The Cold War and Estonia

​WWII totally changed the world balance of forces. The impact of the Soviet Union, as one of the winner states, on the decision-making in world affairs grew considerably. Moscow gradually extended its supremacy in Eastern Europe and subjugated the local ruling regimes almost completely to its control. The western states – at first, naively hoping to continue the cooperation of the war period – were not able to block the expansion of the Soviet Union. Instead of the previous cooperation, a new confrontation developed between the great powers – the Cold War that largely influenced developments in the world up to the second half of the 1980s. The Soviet Union and its allies cut themselves off from the rest of the world behind an “iron curtain”. Estonia, Latvia and Lithuania remained behind the curtain.

After huge human casualties, destruction and economic losses, the attempts of the Baltic countries in restoring independent statehood in 1944 failed and Estonia, Latvia and Lithuania were reoccupied by the Soviet Union. During the period called late Stalinism (1944-1953), the wide-range Sovietisation of social life, the suppression of resistance, the levelling of spiritual life and the application of the command economy were all started. The oppression of the Stalinist regime that peaked with deportations in March 1949 caused a general atmosphere of terror.

​The much awaited “white ship” did not come, and the realisation that the Soviet regime was there to stay for a long time gradually became prevalent. This realisation meant, in its turn, that the split among the Estonians remained. People who had escaped to the west towards the end of the War had no chance to return to their homeland. An energetic exile Estonian community was formed to be the carrier of the continuity of the pre-war Estonian Republic. Continuation of the occupation in Estonia caused adaptations to the regime that were the result of the de-Stalinisation policy started in the mid-1950s by Nikita Khrushchev, Stalin’s successor as leader of the Soviet Union. This period, called “Khrushchev’s thaw” (mid-1950s – mid 1960s), was the start of the stabilisation of social life. The widespread state policy of violence was stopped in the USSR; progress in economy was accompanied by a rise in living standards for the population. At the same time it became more and more clear that the Soviet Union was not ready to loosen its control over its satellite areas in Eastern Europe, confirmed by the suppression of the Hungarian Uprising (1956) and the Prague Spring (1968).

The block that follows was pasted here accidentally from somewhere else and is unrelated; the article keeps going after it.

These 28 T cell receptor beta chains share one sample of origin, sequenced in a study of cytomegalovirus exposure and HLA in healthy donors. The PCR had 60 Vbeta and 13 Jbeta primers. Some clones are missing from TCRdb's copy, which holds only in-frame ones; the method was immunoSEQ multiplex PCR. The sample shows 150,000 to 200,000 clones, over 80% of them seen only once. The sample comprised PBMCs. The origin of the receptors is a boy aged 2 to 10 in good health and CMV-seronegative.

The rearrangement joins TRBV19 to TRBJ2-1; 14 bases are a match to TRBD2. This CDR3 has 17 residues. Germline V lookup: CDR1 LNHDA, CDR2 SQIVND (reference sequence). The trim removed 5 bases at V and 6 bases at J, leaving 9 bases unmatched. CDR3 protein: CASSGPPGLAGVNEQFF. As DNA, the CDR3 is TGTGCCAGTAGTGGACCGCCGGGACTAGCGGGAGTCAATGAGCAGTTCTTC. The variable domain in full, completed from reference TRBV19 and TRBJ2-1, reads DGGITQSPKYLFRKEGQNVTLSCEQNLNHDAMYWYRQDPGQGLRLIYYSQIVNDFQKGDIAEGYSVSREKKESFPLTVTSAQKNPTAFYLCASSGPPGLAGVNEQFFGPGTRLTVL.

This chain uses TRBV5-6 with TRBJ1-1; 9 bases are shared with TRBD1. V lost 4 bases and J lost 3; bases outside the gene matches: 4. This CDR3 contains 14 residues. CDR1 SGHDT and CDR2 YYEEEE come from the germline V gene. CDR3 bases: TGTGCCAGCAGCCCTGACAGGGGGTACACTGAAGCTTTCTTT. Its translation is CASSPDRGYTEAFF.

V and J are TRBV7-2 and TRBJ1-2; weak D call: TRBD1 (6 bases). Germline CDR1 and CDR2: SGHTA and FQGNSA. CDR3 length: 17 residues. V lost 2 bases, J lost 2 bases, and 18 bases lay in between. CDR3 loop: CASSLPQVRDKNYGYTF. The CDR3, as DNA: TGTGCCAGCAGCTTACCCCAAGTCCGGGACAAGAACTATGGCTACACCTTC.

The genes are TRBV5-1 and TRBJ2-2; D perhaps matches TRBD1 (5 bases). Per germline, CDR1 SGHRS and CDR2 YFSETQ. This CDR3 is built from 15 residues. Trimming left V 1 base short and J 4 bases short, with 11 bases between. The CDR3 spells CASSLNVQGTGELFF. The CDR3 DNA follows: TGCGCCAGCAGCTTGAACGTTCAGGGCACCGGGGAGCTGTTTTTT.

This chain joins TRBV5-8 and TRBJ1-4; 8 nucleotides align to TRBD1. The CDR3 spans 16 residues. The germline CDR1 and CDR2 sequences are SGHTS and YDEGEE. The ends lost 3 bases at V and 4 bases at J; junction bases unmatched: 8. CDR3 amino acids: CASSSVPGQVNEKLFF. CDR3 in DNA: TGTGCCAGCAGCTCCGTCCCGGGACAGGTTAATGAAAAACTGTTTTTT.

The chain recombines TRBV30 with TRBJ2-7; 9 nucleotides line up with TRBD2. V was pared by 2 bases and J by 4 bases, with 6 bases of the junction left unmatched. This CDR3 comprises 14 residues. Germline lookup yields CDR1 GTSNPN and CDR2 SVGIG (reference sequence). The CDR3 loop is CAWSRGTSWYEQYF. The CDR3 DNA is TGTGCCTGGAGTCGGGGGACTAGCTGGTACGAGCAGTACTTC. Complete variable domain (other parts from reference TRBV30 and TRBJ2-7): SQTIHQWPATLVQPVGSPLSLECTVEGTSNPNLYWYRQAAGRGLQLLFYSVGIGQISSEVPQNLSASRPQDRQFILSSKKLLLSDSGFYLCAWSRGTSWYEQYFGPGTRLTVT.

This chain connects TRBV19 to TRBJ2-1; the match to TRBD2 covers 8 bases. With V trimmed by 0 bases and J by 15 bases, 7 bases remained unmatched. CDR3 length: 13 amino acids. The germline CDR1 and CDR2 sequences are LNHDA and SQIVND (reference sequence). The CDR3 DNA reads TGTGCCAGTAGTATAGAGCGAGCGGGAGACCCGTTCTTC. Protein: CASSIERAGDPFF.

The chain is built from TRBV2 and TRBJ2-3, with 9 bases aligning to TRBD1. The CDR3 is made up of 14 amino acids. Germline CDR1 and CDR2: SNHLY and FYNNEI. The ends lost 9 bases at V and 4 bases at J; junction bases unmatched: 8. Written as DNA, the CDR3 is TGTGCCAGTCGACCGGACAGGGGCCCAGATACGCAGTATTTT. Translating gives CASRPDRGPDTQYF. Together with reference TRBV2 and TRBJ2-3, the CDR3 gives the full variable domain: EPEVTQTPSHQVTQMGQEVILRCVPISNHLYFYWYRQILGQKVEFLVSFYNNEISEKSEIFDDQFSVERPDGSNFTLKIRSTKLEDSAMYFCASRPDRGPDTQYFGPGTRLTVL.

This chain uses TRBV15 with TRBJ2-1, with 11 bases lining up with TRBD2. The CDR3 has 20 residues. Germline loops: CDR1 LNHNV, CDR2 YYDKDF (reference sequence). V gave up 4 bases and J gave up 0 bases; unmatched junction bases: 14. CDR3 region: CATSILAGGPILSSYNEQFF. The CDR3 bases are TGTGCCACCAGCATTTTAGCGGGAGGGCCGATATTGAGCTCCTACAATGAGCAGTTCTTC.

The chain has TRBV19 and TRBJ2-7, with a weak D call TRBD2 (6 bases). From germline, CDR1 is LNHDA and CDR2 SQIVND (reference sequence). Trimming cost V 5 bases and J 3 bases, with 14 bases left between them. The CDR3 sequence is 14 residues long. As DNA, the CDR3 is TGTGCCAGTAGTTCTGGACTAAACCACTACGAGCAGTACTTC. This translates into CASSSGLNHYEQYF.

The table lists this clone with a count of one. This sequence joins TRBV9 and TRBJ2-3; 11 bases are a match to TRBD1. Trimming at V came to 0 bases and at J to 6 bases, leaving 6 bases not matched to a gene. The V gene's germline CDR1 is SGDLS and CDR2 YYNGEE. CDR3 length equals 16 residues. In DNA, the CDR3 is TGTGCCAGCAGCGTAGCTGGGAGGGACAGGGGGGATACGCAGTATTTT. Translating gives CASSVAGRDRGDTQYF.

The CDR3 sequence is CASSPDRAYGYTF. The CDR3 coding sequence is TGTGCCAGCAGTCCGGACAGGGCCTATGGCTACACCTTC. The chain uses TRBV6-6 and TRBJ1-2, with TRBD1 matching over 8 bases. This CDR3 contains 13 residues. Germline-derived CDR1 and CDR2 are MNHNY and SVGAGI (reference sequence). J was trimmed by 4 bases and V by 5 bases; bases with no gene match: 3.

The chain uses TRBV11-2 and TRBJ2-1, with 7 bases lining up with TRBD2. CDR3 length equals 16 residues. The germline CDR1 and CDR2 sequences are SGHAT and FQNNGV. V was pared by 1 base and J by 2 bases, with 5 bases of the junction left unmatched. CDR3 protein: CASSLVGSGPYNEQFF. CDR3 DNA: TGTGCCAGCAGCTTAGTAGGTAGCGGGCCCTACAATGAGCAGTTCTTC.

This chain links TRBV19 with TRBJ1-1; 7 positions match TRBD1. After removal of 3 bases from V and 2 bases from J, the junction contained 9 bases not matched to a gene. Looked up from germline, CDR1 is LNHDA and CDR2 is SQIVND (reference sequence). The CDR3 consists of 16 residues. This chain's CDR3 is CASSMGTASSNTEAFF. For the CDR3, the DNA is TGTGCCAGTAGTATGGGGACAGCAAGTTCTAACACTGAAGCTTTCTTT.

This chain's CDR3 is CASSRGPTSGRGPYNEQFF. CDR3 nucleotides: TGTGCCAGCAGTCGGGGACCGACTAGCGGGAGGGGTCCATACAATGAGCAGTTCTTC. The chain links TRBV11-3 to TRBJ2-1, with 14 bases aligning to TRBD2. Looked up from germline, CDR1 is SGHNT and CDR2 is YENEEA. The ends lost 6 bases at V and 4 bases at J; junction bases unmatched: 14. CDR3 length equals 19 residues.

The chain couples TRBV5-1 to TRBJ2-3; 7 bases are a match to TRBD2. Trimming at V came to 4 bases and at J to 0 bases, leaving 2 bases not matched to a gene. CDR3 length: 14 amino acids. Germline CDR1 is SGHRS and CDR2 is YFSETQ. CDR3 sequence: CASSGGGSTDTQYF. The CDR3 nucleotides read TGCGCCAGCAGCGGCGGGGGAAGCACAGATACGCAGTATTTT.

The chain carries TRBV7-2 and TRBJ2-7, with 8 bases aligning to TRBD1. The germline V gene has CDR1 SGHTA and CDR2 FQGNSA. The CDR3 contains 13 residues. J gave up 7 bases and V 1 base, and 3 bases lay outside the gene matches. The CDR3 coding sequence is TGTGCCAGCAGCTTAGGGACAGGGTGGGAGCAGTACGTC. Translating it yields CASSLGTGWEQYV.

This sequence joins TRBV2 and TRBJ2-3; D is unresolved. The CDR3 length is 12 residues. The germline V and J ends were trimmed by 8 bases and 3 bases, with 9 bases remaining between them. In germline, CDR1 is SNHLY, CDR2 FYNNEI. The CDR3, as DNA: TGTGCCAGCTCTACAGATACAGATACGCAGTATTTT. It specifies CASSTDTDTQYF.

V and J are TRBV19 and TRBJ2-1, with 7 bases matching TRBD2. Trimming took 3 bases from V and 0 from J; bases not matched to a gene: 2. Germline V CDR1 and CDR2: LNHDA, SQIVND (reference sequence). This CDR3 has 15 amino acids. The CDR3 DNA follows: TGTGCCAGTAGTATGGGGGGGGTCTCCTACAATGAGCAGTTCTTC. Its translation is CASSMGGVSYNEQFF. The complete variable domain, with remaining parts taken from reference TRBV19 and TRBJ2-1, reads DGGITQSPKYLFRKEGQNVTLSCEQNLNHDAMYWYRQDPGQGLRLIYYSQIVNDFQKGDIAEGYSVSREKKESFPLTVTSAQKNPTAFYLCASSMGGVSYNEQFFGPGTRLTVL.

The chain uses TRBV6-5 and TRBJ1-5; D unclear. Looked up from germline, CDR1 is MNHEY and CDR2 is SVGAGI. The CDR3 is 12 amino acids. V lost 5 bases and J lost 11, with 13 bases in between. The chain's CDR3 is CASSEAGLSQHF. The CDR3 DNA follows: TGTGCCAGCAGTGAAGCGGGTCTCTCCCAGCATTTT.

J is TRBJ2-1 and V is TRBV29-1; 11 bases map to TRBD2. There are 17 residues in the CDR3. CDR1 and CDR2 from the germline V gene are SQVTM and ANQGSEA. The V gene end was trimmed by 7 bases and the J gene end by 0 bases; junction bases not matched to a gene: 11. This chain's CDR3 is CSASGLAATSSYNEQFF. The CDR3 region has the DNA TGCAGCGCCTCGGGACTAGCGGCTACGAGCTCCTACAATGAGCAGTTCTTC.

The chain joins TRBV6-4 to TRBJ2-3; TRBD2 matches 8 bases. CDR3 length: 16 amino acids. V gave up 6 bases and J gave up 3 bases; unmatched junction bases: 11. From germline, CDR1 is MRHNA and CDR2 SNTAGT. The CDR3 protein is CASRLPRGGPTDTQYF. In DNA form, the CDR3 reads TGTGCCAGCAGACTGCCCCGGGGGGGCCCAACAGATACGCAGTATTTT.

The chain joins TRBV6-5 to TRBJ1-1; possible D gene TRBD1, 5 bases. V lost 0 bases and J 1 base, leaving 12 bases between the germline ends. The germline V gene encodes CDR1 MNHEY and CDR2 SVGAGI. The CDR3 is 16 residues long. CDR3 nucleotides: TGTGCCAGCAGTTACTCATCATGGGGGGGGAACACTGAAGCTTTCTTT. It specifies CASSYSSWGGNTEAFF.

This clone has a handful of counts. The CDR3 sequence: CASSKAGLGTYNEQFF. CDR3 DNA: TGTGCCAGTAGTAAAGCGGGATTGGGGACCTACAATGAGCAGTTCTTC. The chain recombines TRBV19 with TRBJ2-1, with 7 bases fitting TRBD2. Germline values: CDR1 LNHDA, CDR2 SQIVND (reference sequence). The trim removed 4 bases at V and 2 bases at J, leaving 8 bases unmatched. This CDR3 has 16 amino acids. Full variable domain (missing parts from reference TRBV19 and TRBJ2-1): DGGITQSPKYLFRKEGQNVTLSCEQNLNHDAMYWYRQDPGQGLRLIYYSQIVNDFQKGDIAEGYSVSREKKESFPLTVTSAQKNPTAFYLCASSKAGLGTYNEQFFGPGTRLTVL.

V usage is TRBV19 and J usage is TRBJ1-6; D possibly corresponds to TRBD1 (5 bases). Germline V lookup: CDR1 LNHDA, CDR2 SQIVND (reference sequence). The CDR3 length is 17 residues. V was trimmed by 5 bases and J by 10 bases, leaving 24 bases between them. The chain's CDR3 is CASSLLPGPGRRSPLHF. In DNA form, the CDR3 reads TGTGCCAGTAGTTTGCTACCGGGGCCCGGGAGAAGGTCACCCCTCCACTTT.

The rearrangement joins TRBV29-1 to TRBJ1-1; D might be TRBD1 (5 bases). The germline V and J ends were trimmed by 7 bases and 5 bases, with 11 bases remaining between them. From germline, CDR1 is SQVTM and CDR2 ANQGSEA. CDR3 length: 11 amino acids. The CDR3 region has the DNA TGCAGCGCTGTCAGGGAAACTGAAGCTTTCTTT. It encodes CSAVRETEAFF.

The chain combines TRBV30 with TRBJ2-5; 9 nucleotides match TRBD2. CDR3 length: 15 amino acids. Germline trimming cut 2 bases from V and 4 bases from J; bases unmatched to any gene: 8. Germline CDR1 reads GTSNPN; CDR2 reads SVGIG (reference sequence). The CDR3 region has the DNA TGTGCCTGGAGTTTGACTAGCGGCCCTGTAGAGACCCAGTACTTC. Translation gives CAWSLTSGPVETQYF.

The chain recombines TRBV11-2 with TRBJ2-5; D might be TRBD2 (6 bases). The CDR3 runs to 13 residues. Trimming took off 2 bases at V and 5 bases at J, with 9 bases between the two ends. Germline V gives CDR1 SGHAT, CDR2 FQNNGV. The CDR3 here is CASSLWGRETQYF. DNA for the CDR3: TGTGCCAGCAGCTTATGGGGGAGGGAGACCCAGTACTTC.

​Adaptations to the regime, started during the Khrushchev’s thaw, did not mean that it was accepted without any criticism.. This was proved by a mass movement for liberation, started in the second half of the 1980s that peaked in the restoration of the Estonian statehood in 1991. For Estonia the half of a century in the Soviet Union meant an economic, cultural, etc. isolation from the Western world that, contrary to the communist rhetoric, caused the backwardness of society.

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